Welcome Back!

Another Year, Another Great Set of Blog Posts!

Welcome back to Andover! I am sure for a lot of you, it has been a great summer, but it is time to get back into the swing of things!

We have a lot of great things planned for you this year! Be sure to check out one (or more!) of our amazing Science classes this year!

If you are enjoying your Science class or have a Science-related independent project and would like to write one (or more!) blog post – let Ms. Andersen know at randersen@andover.edu! It can even count as your work duty… (!!!!!)

Have a great year!

Mornings with MAC – Faulk Edition

Get to Know Your Science Faculty with your Weekly Installment of Mornings with MAC!

GUEST POST BY MICHAEL CODRINGTON ’18

Mornings with MAC logoOn this week’s Mornings with MAC, we have former Andover student and Chemistry Department Chair, Mr. Faulk. Brian Faulk was Andover class of 2000, having shared parts of his Andover experience with many faculty including Natalie Wombwell ‘01 and Terrell Ivory ‘00.

Faulk taught my last term of Chemistry 250, and definitely offered a challenge. Gifting me the nickname MC3+, after one of the ions we worked with, it’s safe to say me and Mr. Faulk had a good relationship. I sat down with him during his morning coffee to ask him some questions.

FA 3075722 Faulk, BrianMC: What do you teach at Andover?
BF: Are you recording me?

MC: Yes I am – hahaha!
BF: I teach all levels of chemistry, primarily chem 250 and organic chemistry.

MC: How long have you been working at Andover?
BF: I’ve worked here for 10 years.

MC: What brought you here?
BF: As a student I was really inspired by my teachers not just my classroom teachers but my coaches and my academic advisor. I thought it’d be cool to come back and serve in those roles as a faculty member.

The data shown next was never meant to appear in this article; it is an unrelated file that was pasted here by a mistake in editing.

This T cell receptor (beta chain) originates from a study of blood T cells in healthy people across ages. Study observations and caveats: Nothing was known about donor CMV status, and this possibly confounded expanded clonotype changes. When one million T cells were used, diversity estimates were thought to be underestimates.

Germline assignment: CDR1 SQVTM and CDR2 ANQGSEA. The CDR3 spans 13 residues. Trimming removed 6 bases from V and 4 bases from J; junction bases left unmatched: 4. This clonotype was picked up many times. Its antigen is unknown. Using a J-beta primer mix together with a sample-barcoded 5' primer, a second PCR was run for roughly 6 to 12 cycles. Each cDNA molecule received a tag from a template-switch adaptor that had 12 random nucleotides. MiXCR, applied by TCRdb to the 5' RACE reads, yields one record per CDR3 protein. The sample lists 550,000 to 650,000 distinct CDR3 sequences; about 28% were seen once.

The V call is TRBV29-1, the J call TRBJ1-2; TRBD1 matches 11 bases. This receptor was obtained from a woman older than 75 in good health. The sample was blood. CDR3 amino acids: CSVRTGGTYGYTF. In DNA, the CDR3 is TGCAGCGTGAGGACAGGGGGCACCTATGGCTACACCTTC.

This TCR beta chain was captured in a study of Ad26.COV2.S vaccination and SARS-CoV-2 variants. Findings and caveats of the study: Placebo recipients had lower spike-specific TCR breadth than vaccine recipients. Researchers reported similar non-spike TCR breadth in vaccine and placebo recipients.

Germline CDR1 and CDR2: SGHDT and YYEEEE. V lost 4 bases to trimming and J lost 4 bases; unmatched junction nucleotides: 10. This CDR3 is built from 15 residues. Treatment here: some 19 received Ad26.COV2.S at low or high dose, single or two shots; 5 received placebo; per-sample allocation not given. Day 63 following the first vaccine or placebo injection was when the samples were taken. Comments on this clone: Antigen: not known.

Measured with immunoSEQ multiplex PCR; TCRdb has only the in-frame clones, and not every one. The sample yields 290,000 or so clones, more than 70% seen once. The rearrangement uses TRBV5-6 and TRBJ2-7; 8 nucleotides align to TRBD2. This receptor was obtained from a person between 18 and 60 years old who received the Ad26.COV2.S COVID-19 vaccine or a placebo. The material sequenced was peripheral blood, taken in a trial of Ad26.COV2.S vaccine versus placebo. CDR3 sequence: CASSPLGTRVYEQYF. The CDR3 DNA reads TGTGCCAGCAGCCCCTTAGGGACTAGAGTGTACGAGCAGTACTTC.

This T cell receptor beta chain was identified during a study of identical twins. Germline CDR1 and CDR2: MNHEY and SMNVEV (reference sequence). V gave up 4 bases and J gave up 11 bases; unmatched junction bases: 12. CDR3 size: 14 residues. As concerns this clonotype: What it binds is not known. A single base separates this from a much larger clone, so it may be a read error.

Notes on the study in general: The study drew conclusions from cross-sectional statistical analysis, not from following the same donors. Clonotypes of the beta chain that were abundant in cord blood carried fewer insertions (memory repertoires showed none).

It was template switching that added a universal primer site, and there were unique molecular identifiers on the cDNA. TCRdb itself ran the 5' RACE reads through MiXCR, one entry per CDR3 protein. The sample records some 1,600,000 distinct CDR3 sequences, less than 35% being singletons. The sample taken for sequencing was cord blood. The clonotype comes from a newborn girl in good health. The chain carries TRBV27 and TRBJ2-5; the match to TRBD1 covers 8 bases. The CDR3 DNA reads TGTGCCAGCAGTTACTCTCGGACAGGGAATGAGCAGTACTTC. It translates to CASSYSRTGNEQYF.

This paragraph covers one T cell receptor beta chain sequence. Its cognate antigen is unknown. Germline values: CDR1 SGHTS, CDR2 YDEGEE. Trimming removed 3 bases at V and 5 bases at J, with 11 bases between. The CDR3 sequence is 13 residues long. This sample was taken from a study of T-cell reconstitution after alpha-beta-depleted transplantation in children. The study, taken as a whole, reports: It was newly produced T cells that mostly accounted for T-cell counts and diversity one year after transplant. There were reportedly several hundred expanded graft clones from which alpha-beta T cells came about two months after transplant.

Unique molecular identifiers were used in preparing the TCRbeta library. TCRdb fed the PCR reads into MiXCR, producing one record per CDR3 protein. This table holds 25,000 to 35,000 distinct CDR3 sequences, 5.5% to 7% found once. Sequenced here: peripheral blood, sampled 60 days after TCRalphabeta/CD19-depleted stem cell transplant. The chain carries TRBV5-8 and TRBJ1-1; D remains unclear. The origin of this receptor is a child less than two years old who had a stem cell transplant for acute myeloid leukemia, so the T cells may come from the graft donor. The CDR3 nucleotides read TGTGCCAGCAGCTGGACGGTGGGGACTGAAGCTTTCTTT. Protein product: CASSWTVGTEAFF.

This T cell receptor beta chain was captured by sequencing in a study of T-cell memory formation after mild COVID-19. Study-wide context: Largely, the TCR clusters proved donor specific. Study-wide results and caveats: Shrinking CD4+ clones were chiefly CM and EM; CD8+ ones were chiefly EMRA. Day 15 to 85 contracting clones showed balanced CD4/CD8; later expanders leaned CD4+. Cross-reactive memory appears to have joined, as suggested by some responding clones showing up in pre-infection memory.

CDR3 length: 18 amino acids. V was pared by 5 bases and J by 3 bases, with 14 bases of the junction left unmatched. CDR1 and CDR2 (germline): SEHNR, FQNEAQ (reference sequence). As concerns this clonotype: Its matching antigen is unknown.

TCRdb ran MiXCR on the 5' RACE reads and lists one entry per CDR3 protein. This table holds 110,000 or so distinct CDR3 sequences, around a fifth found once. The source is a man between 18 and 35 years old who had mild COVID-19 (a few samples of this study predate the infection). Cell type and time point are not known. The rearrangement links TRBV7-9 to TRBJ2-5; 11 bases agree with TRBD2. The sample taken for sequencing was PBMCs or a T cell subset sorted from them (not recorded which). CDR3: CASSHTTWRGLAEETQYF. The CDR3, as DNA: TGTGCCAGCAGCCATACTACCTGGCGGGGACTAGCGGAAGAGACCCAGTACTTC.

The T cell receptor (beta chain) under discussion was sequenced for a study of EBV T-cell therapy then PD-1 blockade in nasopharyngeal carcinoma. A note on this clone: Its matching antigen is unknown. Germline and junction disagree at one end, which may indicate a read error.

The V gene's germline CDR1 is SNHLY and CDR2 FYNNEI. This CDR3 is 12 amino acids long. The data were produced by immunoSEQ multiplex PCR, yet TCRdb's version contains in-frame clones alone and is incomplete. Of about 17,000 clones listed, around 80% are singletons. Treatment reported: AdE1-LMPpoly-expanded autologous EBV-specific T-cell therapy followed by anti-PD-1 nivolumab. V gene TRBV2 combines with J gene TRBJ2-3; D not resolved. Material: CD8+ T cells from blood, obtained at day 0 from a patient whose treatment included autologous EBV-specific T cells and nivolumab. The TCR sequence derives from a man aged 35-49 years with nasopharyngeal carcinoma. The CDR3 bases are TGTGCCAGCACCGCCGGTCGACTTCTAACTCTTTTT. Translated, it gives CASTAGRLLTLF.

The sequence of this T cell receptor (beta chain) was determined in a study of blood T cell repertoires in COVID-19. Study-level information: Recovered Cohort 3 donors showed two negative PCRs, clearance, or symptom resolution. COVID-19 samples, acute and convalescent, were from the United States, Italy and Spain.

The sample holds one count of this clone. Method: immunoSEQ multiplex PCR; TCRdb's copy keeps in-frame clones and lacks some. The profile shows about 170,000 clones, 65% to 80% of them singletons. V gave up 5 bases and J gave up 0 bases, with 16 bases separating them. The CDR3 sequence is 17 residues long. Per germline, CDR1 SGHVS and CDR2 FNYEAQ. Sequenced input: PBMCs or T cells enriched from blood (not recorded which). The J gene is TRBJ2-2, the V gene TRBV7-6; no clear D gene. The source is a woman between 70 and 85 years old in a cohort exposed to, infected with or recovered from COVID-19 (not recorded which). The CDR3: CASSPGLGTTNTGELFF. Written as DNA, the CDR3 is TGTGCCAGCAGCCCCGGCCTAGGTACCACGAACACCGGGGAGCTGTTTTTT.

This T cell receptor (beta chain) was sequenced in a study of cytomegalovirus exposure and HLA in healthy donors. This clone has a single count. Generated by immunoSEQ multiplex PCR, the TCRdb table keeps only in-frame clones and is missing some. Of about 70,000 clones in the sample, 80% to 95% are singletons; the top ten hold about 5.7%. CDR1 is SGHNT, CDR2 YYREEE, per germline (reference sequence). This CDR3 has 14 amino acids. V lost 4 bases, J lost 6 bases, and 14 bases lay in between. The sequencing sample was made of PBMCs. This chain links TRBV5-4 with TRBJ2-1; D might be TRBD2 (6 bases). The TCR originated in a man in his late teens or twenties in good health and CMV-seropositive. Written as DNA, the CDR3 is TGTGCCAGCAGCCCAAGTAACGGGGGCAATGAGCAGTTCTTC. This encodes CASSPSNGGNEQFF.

MC: Where did you go to college? What did you study?
BF: I went to Stanford to study chemistry and Harvard for grad school to study chemistry.

MC: What is your favorite thing about Andover?
BF: I think my favorite thing is the people – both students and faculty, it’s a really rich and vibrant community and that makes it fun to come to work everyday.

MC: If you weren’t studying/teaching chemistry, what other discipline would you be in?
BF: History. Probably history – I love history and I’d probably do something with the Civil War.

MC: What’s your favorite movie?
BF: What?

MC: What is your favorite movie?
BF: I really like Patton.

MC: Like the General?
BF: Yeah, they won an Academy Award. It was a great film.

MC: Do you consider yourself an easy or hard teacher?
BF: I’m sure the students would say I’m difficult. I have high expectations, but I always want to do what’s best for the students. I want to coach them along to learn as much as possible.

MC: What’s one thing that a lot of people don’t know about you?Snapchat-1945347321
BF: I think it’s probably that I love history, and it’s my passion. Sometimes I wish I was a history teacher. I read a lot of history magazines in my free time.

MC: I understand you went to Andover. How was that experience and who was your favorite teacher from when you were a student?
BF: It was tough at times, but I certainly learned a lot, how to work and manage my time, how to ask for help. It prepared me everything after. I think my favorite teacher was Henningsen, recently retired. He was just really good and brilliant. A great historian and a great teacher.